I loved the anecdotes that featured Noah’s childhood, particularly regarding his complicated relationship with his black mother and white father growing up under apartheid. It’s a great example of a memoir which mixes human interest with a focus on the sociopolitical backdrop, drawing connections between the two, though after a while I found that I was most interested in the sections of this book where Noah talked about apartheid and South African culture. The personal anecdotes added a warm and comedic touch, but Noah’s insights into the culture and history of his country were really what appealed to me about this memoir.

The shift in focus to his adolescence is what dropped this from 5 stars to 4 for me. A really strong opening gave way to a rather aimless middle section which devoted far too much time to exploits about bootlegging CDs and trying and failing to get a date. It eventually regains its footing and the final chapter in particular is excellent, but I felt my interest waning for a while there.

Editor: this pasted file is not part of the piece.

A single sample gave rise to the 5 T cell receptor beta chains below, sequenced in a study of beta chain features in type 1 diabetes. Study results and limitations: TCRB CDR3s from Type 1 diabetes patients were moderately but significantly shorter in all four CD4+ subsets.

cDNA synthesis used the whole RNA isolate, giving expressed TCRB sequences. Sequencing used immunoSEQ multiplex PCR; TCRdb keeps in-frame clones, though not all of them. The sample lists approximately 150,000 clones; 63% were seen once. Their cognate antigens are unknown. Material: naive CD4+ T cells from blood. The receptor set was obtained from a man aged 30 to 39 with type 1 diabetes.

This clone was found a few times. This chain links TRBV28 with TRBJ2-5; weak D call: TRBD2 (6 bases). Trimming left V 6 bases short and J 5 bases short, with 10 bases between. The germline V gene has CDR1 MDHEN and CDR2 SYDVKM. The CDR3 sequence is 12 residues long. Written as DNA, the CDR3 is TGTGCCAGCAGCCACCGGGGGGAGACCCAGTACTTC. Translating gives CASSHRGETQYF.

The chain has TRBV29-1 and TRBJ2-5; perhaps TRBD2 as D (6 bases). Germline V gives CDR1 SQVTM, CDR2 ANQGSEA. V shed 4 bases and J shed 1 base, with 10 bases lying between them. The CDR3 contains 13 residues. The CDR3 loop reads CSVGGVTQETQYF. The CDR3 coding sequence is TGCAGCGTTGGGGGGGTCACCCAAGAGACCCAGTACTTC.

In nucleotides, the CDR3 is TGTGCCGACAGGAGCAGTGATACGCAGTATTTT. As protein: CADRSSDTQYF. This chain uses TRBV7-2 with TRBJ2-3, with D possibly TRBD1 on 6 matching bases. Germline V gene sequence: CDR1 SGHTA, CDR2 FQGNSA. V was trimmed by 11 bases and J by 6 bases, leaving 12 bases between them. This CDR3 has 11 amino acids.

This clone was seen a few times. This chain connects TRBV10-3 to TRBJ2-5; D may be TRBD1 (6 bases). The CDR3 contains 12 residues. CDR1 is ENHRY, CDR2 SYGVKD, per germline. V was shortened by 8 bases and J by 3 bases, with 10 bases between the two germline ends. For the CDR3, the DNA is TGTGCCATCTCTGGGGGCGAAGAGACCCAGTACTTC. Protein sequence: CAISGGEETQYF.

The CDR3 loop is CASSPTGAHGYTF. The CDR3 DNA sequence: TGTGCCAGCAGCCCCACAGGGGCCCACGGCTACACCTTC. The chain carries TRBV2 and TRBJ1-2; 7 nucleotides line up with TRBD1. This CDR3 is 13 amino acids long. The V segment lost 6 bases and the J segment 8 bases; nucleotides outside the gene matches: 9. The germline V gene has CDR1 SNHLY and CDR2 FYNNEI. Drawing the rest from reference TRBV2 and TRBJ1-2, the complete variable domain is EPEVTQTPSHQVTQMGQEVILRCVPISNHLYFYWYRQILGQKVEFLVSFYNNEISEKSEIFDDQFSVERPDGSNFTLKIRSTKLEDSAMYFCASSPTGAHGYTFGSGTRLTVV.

Another reason I’d recommend the audiobook is that the prose itself isn’t as polished as it could be. Noah has a tendency to deal in superlatives – I lost track of the number of times I heard a phrase like ‘I’d never been so scared in my life’ or ‘that was the happiest moment of my life.’ As anyone whose writing I have ever edited can attest, repetition is probably my biggest pet peeve, but it’s mercifully not quite as grating when you’re listening to Noah tell his own story with such passion.

Anyway, my few qualms aside, I did really enjoy this – I found it both entertaining and eye-opening. It’s a genuinely heartfelt memoir and I would recommend it very highly.

2018 Oscar Thoughts

Making one of my rare and unsolicited film posts because as of an hour ago I’ve seen all of the Oscar best picture nominees and as usual I have Things To Say.

I’ve decided to rank them by personal preference, from worst to best… but this is a very subjective list.

darkest-hour-one-sheet-600x888DARKEST HOUR
directed by: Joe Wright

Imperialist garbage that brings no depth or complexity or nuance or pathos to Churchill’s character.  And on top of that, it’s boring and utterly lifeless.  I expected to at least be grudgingly impressed by Oldman’s performance (grudgingly because I do not like him), but I was not.  I thought Churchill’s big speech was delivered better in a totally deadpan tone by Fionn Whitehead in Dunkirk.  I’d rather see Denzel Washington, Daniel Kaluuya, or Daniel Day Lewis take home the Oscar, but obviously that’s not going to happen.  Oh well.  The only thing I enjoyed about this was Lily James being her normal adorable self.